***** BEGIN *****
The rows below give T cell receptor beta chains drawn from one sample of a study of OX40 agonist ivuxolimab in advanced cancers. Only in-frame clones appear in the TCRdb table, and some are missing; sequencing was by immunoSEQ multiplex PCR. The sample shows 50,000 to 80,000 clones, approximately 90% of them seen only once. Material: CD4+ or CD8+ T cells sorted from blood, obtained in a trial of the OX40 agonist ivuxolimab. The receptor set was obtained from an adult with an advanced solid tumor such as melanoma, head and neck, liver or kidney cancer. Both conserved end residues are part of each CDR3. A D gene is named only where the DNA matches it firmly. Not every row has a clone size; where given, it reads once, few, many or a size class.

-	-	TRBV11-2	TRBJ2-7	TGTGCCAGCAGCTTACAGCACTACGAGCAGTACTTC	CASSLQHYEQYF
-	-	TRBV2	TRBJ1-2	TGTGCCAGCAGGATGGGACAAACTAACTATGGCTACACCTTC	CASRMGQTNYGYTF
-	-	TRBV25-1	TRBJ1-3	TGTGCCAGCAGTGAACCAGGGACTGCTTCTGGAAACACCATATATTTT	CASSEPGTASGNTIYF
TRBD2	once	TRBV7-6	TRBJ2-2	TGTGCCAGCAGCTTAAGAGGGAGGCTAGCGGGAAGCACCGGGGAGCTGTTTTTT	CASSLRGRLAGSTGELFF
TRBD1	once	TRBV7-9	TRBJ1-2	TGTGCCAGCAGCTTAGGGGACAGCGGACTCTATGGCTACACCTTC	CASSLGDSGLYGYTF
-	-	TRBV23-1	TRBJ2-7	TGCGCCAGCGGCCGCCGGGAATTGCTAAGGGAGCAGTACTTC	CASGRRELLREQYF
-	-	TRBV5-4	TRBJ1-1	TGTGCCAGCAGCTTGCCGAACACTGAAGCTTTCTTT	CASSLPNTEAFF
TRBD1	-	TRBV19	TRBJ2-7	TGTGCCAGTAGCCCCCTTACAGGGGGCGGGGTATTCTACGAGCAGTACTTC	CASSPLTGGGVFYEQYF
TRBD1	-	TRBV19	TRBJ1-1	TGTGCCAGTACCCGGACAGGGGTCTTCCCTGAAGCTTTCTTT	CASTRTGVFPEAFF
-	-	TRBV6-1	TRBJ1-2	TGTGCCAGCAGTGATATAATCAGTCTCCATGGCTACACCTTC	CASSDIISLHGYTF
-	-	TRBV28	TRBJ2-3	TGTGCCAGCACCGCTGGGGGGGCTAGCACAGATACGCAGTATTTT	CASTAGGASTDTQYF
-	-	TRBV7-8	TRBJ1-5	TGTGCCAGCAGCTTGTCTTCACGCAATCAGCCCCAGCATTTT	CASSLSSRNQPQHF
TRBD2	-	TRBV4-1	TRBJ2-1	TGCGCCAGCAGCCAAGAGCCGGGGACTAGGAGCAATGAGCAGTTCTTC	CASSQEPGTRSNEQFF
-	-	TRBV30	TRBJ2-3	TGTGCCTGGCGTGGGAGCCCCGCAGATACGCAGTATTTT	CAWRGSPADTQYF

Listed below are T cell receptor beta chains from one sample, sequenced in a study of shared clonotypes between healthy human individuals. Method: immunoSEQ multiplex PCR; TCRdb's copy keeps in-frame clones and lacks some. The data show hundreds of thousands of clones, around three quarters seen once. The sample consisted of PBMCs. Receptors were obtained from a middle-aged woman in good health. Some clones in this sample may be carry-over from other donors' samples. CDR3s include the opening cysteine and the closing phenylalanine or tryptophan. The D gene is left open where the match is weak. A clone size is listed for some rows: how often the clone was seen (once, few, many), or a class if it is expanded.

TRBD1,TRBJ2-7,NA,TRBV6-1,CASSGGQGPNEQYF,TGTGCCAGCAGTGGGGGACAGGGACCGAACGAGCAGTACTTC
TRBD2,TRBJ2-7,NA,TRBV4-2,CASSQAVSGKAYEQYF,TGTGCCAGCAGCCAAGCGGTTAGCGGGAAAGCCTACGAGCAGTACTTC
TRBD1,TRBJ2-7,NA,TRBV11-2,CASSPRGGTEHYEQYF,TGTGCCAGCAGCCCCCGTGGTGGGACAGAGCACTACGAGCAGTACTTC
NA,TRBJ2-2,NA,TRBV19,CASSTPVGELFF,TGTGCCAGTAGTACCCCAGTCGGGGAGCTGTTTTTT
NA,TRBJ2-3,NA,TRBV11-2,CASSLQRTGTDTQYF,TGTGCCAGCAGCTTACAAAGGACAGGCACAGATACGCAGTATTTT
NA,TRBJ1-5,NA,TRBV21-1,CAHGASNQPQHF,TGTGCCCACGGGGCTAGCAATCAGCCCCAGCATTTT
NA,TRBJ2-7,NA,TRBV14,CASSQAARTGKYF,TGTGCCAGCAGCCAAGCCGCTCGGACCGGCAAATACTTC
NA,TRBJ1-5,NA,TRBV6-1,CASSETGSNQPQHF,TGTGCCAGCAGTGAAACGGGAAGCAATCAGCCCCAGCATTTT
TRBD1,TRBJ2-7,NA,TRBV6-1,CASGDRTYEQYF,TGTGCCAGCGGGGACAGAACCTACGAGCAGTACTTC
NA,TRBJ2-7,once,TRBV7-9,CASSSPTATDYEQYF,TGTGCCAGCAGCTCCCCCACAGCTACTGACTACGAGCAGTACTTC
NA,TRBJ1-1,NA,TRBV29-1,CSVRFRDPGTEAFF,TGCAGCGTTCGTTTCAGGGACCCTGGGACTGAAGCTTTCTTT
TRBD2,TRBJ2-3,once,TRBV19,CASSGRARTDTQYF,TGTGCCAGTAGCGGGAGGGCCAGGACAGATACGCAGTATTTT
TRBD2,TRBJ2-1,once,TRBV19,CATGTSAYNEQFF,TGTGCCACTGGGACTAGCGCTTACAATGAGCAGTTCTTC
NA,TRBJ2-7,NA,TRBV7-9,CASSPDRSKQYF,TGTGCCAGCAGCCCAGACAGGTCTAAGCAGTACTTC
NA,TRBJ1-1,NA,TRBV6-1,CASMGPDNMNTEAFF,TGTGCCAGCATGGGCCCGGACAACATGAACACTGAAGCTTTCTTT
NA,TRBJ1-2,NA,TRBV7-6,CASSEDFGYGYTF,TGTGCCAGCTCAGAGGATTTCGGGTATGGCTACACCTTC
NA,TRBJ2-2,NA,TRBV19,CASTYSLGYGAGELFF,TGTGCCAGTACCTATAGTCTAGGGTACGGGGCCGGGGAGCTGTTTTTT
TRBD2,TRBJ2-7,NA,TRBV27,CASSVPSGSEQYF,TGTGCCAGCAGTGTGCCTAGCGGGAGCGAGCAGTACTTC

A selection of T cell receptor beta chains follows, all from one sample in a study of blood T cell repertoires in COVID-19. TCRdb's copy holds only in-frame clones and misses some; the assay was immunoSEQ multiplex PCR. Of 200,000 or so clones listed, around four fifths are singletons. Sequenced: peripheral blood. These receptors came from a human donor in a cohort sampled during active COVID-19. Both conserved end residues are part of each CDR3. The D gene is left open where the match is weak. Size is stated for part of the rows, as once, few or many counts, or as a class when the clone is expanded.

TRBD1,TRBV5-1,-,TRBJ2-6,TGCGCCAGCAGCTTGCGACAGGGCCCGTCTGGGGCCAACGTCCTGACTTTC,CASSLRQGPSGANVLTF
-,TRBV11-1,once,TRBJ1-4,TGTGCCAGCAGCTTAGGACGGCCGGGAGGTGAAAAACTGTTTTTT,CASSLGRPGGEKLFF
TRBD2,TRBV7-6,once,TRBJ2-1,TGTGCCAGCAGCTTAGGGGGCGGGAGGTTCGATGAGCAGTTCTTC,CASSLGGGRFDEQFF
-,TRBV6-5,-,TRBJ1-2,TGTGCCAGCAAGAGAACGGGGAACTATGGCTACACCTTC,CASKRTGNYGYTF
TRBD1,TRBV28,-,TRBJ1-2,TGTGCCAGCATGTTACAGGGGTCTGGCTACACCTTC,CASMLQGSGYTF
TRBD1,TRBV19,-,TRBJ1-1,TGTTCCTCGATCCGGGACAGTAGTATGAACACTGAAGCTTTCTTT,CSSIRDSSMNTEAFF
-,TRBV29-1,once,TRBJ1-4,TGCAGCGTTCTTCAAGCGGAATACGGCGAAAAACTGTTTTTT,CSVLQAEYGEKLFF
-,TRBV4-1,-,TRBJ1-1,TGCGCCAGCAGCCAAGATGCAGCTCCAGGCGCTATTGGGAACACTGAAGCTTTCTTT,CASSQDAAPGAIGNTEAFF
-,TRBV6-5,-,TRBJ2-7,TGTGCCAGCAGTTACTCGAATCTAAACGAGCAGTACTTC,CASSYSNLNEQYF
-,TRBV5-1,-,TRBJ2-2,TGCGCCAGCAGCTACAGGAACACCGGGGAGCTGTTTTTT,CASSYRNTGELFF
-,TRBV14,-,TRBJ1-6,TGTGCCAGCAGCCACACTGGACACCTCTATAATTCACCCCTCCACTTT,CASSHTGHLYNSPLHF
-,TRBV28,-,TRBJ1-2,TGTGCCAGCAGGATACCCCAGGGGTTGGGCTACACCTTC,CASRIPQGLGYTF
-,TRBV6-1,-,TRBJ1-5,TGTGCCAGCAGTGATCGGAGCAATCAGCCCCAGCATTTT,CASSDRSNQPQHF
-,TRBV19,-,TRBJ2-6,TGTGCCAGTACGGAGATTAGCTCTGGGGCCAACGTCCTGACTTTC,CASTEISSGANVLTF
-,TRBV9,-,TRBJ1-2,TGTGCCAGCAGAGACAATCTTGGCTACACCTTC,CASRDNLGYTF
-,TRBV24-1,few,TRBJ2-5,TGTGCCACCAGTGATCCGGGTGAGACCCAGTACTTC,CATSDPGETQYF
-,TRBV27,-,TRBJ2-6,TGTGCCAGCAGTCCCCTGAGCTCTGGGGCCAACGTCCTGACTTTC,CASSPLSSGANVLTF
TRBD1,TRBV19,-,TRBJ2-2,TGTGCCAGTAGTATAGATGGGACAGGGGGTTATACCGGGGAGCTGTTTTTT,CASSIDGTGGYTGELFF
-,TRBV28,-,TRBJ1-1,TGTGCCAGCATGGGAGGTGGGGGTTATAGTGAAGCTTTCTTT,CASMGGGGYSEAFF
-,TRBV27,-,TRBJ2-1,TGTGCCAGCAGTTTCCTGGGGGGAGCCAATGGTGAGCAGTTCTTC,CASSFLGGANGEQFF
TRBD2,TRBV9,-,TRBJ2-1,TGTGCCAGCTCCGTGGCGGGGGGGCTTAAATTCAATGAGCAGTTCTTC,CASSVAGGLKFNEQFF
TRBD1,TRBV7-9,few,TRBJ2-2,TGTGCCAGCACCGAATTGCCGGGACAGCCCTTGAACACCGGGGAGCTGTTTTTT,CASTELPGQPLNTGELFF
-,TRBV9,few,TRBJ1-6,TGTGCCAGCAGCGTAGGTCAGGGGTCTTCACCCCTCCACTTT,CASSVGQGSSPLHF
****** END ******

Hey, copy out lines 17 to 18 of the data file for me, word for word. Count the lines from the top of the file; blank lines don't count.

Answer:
TRBD1,TRBJ2-7,NA,TRBV6-1,CASSGGQGPNEQYF,TGTGCCAGCAGTGGGGGACAGGGACCGAACGAGCAGTACTTC
TRBD2,TRBJ2-7,NA,TRBV4-2,CASSQAVSGKAYEQYF,TGTGCCAGCAGCCAAGCGGTTAGCGGGAAAGCCTACGAGCAGTACTTC